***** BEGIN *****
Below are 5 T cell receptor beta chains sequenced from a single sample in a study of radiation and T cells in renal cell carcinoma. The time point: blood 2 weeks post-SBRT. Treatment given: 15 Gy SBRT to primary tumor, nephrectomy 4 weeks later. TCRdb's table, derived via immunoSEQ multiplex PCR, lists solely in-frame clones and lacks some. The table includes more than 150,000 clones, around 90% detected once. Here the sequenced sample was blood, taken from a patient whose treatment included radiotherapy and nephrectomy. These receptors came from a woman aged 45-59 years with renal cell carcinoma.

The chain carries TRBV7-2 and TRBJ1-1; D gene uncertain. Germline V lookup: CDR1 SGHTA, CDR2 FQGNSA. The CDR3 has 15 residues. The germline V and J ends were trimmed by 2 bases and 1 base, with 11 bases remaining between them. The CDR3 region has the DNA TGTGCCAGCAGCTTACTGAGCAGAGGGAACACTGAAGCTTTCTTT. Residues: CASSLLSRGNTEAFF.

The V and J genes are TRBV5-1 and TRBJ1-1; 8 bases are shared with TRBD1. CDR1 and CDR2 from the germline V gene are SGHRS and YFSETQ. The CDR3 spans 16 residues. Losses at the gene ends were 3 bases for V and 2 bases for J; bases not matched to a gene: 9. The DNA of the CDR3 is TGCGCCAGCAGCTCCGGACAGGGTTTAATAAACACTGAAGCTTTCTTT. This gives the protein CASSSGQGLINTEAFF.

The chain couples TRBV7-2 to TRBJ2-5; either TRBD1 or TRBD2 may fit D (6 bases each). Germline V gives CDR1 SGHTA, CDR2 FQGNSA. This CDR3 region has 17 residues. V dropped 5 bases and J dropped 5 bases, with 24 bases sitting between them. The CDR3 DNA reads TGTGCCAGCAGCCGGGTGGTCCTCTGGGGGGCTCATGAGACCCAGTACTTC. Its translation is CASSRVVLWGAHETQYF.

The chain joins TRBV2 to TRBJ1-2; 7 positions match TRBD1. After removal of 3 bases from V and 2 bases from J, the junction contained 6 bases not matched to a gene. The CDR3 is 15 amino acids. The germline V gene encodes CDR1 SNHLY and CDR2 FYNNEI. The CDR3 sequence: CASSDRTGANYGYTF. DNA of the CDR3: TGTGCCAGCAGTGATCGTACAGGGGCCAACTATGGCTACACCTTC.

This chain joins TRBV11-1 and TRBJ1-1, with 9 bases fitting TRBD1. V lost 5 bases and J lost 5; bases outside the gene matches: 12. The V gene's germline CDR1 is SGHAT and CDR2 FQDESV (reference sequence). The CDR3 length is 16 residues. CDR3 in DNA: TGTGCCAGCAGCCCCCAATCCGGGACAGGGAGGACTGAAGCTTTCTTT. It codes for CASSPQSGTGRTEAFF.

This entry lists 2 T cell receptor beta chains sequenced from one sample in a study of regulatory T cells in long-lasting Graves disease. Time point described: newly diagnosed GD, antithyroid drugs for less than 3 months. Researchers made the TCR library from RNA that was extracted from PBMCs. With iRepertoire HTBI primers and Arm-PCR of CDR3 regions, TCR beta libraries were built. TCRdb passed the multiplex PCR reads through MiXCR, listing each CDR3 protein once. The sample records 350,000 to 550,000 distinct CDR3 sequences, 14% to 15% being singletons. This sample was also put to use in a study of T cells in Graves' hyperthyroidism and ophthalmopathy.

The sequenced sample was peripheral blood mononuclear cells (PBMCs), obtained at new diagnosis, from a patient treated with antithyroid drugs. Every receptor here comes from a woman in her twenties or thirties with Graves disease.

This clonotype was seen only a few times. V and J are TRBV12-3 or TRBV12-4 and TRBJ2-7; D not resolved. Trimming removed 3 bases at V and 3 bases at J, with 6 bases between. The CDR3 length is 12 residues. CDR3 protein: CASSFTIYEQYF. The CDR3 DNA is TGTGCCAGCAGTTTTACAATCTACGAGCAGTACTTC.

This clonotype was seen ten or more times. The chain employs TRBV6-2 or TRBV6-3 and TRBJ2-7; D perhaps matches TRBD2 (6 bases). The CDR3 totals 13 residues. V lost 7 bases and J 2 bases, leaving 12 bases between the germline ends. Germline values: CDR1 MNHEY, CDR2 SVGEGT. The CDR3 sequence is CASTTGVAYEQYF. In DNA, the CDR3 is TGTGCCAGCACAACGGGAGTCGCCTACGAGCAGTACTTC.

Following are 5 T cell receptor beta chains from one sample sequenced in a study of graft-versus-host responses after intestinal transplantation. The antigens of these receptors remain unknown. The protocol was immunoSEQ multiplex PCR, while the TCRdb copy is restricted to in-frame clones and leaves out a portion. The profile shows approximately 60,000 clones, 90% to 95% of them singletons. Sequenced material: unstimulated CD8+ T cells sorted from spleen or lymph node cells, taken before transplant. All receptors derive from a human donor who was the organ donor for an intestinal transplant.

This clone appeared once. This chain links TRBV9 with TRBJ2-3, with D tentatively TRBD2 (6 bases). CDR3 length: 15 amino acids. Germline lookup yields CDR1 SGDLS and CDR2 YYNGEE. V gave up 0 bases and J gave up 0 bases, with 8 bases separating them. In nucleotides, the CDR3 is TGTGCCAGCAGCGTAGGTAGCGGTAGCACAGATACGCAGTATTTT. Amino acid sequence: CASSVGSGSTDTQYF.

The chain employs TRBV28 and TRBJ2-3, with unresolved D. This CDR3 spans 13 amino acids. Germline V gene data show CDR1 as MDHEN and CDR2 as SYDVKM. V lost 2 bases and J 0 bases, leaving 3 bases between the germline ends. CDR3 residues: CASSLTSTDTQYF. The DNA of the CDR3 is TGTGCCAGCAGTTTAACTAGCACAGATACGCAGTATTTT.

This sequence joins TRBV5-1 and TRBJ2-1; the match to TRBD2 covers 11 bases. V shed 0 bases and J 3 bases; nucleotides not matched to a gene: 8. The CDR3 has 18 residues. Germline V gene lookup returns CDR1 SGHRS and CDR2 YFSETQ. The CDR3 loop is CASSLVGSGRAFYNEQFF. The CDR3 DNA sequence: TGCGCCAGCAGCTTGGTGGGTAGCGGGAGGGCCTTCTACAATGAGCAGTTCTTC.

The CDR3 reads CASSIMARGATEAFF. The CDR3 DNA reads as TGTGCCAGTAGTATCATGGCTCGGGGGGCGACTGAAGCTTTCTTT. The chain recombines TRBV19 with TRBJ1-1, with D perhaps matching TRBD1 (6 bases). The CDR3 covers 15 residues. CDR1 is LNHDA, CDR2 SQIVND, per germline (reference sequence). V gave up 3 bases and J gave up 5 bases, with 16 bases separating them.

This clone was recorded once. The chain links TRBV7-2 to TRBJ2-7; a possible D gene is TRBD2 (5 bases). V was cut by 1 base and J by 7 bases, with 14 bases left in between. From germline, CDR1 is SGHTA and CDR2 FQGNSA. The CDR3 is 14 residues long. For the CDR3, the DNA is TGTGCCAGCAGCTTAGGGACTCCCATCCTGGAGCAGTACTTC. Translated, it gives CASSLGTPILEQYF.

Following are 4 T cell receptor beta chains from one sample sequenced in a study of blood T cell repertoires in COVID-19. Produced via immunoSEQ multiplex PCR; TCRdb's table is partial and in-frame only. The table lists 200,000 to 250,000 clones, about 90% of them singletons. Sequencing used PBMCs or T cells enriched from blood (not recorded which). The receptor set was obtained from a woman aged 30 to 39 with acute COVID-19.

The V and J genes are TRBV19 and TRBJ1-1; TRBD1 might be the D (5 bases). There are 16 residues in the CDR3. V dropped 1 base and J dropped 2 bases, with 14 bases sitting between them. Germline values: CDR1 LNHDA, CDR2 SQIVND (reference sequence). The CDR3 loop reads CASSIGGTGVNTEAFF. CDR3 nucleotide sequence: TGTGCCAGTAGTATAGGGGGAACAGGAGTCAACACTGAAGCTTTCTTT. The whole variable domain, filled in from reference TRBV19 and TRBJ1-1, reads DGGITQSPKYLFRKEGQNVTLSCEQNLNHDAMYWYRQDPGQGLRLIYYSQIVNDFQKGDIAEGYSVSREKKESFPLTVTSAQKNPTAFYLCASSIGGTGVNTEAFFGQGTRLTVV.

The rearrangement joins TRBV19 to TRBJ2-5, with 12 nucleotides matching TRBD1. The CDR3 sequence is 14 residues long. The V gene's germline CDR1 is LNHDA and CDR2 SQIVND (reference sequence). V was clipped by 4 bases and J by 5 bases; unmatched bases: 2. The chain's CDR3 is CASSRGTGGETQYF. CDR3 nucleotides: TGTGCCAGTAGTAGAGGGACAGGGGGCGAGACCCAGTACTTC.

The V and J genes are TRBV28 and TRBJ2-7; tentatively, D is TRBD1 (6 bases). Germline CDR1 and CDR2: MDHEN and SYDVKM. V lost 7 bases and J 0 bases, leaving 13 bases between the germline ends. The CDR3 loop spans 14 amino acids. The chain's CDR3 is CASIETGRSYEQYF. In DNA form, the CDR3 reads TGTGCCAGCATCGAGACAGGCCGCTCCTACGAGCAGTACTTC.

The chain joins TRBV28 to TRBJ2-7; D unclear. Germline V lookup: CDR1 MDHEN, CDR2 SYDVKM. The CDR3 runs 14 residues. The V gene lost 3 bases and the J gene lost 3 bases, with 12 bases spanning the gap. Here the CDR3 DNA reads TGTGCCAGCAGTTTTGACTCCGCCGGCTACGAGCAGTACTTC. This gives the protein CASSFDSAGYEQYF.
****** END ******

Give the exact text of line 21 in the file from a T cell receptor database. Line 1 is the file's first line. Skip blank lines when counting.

The chain joins TRBV28 to TRBJ2-7; D unclear. Germline V lookup: CDR1 MDHEN, CDR2 SYDVKM. The CDR3 runs 14 residues. The V gene lost 3 bases and the J gene lost 3 bases, with 12 bases spanning the gap. Here the CDR3 DNA reads TGTGCCAGCAGTTTTGACTCCGCCGGCTACGAGCAGTACTTC. This gives the protein CASSFDSAGYEQYF.